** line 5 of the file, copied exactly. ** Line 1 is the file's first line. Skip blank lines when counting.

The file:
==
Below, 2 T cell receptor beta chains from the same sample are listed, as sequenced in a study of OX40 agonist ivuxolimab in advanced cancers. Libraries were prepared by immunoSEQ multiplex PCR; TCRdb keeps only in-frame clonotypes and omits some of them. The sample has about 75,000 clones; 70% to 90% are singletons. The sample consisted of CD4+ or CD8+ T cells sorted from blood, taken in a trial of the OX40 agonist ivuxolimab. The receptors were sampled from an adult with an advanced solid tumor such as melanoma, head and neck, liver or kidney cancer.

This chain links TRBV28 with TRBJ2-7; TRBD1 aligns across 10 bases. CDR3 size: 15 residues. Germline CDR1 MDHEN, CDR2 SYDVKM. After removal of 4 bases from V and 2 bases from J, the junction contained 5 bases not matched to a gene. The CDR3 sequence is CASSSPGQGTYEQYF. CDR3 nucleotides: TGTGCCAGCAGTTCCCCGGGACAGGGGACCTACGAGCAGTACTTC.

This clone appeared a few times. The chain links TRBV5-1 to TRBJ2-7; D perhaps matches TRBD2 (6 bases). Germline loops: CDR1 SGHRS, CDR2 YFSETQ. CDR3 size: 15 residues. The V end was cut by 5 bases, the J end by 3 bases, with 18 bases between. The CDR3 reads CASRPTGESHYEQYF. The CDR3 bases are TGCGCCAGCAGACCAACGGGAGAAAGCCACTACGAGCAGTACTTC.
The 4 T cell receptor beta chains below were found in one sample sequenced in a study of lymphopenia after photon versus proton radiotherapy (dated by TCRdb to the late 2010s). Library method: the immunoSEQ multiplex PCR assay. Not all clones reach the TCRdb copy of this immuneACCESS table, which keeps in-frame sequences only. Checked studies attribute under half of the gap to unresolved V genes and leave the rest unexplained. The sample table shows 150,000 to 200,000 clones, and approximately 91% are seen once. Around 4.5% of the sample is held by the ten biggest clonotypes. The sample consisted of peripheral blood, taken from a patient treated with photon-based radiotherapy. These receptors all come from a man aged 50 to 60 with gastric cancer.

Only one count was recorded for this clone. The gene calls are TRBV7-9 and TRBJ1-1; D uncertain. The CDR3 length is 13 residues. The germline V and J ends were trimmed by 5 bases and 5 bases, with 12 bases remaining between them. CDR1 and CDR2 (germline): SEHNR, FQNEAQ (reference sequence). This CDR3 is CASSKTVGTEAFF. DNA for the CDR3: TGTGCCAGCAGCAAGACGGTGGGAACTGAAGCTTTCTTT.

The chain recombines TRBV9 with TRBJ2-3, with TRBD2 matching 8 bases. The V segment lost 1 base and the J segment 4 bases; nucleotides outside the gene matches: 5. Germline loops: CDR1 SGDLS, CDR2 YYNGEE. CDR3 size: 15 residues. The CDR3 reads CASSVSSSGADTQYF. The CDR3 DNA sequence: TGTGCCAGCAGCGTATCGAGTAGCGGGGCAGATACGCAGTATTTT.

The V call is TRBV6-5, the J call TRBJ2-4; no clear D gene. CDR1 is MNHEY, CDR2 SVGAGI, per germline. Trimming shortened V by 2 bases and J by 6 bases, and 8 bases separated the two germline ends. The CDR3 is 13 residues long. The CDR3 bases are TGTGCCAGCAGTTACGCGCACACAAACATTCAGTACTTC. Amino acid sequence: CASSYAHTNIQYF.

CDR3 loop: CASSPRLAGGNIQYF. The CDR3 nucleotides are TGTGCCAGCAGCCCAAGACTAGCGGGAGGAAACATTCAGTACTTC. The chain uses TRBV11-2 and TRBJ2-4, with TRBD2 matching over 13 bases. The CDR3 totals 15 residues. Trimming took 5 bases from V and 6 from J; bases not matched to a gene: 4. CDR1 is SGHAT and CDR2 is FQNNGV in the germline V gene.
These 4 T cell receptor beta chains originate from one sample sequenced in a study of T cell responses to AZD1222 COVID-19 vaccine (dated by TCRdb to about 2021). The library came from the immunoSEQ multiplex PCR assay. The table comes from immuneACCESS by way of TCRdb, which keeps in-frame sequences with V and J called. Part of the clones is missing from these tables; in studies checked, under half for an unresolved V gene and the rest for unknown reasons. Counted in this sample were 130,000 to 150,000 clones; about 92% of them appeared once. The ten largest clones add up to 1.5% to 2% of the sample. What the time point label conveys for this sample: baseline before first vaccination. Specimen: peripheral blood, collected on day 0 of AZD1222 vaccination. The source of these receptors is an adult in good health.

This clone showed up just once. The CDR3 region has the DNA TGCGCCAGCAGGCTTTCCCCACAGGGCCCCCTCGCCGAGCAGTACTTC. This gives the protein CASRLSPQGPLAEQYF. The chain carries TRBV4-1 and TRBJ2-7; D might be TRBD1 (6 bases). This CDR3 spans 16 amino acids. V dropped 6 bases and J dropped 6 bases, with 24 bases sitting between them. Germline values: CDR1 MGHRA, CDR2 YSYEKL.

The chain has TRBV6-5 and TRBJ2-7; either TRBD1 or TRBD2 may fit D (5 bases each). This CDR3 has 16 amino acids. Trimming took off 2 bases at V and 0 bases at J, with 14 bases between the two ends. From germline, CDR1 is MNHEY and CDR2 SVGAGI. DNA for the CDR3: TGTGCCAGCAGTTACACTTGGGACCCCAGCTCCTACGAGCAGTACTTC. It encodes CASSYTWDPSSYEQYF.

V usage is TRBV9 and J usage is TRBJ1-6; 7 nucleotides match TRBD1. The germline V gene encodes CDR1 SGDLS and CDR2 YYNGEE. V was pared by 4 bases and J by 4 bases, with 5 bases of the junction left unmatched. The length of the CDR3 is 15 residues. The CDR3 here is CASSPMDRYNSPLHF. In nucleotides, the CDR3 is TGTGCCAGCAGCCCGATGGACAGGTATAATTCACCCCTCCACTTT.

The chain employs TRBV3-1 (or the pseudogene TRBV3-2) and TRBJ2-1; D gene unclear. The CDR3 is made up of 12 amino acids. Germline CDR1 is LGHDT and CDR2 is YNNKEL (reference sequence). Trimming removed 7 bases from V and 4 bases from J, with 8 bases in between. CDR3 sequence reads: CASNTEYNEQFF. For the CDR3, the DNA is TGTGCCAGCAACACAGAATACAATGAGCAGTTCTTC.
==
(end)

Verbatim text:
Only one count was recorded for this clone. The gene calls are TRBV7-9 and TRBJ1-1; D uncertain. The CDR3 length is 13 residues. The germline V and J ends were trimmed by 5 bases and 5 bases, with 12 bases remaining between them. CDR1 and CDR2 (germline): SEHNR, FQNEAQ (reference sequence). This CDR3 is CASSKTVGTEAFF. DNA for the CDR3: TGTGCCAGCAGCAAGACGGTGGGAACTGAAGCTTTCTTT.